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Email attacks that threaten networks and flood inboxes

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Stop denial of service before it's too late

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Visual Editor: Sarah Evans

Hackers send droves of messages to your email client with intent to block you from using the service or crashing your computer in an email denial-of-service (DoS) attack. It's important to stop denial-of-service attacks before the hordes of email messages have a chance to crash your network.

In a DoS attack, attackers target endpoint computers and network connections, prohibiting users from retrieving email, visiting websites, or accessing accounts and other services used online.

A distributed denial-of-service (DDoS) attack occurs when an assailant uses your computer, in concert with many others, to assault a target endpoint. The hacker exploits security weaknesses and takes control of your computer to send spam to other email addresses.

Email bombs send mass volumes of email to an address in an effort to overflow an inbox or overwhelm the email server. The throng of email messages spams user accounts to expend the given quota of data, precluding users from accessing genuine messages. An email bomb is a hosted DoS attack. Often, the messages are large and constructed from meaningless data in an attempt to consume as much of system and network resources as possible.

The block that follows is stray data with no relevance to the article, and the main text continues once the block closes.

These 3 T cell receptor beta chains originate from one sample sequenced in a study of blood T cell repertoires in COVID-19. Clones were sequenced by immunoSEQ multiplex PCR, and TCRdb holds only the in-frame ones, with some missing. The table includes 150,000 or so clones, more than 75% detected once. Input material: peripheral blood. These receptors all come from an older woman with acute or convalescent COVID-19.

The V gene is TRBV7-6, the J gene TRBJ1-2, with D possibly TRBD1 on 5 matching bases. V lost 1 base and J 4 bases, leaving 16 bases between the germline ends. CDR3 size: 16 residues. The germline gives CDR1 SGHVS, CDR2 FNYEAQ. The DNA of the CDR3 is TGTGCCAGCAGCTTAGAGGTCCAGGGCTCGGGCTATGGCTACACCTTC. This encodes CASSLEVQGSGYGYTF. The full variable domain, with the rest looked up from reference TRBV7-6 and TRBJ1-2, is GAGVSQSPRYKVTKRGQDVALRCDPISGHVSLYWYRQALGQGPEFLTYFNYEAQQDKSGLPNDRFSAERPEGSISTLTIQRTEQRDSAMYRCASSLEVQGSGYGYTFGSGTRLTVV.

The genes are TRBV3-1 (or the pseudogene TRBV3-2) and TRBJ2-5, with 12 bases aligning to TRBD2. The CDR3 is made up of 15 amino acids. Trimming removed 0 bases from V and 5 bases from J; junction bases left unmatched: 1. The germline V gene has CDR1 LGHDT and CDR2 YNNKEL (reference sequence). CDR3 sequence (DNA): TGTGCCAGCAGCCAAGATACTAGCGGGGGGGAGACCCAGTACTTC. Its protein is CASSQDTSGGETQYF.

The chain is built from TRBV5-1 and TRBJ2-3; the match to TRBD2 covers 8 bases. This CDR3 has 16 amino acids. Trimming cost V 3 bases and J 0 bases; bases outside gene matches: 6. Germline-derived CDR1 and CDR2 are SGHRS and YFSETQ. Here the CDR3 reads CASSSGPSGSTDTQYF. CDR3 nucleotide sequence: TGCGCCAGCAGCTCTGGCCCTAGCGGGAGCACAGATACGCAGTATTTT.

While there are no ways to prevent email DoS attack or other variations, you can reduce the chance of being victimized with antivirus software and a firewall configured to restrict traffic to and from endpoints. Apply email filters to manage unsolicited traffic and instill good security practices for corporate email communications.

Stop denial-of-service attacks using rate limited SMTP connections on a certain number of email messages from a particular system or to a specific user. For example, a botnet could send millions of email communications in a short period of time to overwhelm the CPU or network performance resources. This could also fill the storage used on the email system if copies of the messages are archived or retained.

Stop denial-of-service attacks and then take on malware.

Text by Sharon Zaharoff, the associate site editor for SearchExchange.

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